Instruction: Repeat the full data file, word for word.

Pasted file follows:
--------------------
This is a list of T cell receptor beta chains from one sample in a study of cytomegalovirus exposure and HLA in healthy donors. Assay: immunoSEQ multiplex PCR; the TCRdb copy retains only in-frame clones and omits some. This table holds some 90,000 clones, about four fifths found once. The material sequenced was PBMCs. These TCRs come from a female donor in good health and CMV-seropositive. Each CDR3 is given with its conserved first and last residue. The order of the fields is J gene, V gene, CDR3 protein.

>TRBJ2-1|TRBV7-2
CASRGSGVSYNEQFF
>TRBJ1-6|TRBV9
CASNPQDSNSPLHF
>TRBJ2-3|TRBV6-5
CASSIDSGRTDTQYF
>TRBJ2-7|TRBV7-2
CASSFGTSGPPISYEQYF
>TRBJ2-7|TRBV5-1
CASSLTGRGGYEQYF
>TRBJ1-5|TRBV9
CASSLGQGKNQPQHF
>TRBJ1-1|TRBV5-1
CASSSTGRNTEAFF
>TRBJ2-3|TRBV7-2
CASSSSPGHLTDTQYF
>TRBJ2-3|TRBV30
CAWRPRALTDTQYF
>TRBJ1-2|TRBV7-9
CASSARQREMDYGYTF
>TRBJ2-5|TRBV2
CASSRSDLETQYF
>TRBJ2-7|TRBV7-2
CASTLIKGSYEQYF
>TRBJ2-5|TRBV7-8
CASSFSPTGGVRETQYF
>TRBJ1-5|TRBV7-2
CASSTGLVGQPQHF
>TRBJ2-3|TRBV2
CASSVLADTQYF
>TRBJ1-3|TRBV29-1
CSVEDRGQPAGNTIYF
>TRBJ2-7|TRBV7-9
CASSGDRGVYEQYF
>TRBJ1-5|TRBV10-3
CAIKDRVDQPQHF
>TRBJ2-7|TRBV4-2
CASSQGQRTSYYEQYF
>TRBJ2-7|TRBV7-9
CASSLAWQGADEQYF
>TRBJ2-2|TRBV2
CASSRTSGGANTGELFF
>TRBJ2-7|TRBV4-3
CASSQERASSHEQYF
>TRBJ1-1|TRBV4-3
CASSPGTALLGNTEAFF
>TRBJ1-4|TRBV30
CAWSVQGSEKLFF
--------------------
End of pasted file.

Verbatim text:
This is a list of T cell receptor beta chains from one sample in a study of cytomegalovirus exposure and HLA in healthy donors. Assay: immunoSEQ multiplex PCR; the TCRdb copy retains only in-frame clones and omits some. This table holds some 90,000 clones, about four fifths found once. The material sequenced was PBMCs. These TCRs come from a female donor in good health and CMV-seropositive. Each CDR3 is given with its conserved first and last residue. The order of the fields is J gene, V gene, CDR3 protein.

>TRBJ2-1|TRBV7-2
CASRGSGVSYNEQFF
>TRBJ1-6|TRBV9
CASNPQDSNSPLHF
>TRBJ2-3|TRBV6-5
CASSIDSGRTDTQYF
>TRBJ2-7|TRBV7-2
CASSFGTSGPPISYEQYF
>TRBJ2-7|TRBV5-1
CASSLTGRGGYEQYF
>TRBJ1-5|TRBV9
CASSLGQGKNQPQHF
>TRBJ1-1|TRBV5-1
CASSSTGRNTEAFF
>TRBJ2-3|TRBV7-2
CASSSSPGHLTDTQYF
>TRBJ2-3|TRBV30
CAWRPRALTDTQYF
>TRBJ1-2|TRBV7-9
CASSARQREMDYGYTF
>TRBJ2-5|TRBV2
CASSRSDLETQYF
>TRBJ2-7|TRBV7-2
CASTLIKGSYEQYF
>TRBJ2-5|TRBV7-8
CASSFSPTGGVRETQYF
>TRBJ1-5|TRBV7-2
CASSTGLVGQPQHF
>TRBJ2-3|TRBV2
CASSVLADTQYF
>TRBJ1-3|TRBV29-1
CSVEDRGQPAGNTIYF
>TRBJ2-7|TRBV7-9
CASSGDRGVYEQYF
>TRBJ1-5|TRBV10-3
CAIKDRVDQPQHF
>TRBJ2-7|TRBV4-2
CASSQGQRTSYYEQYF
>TRBJ2-7|TRBV7-9
CASSLAWQGADEQYF
>TRBJ2-2|TRBV2
CASSRTSGGANTGELFF
>TRBJ2-7|TRBV4-3
CASSQERASSHEQYF
>TRBJ1-1|TRBV4-3
CASSPGTALLGNTEAFF
>TRBJ1-4|TRBV30
CAWSVQGSEKLFF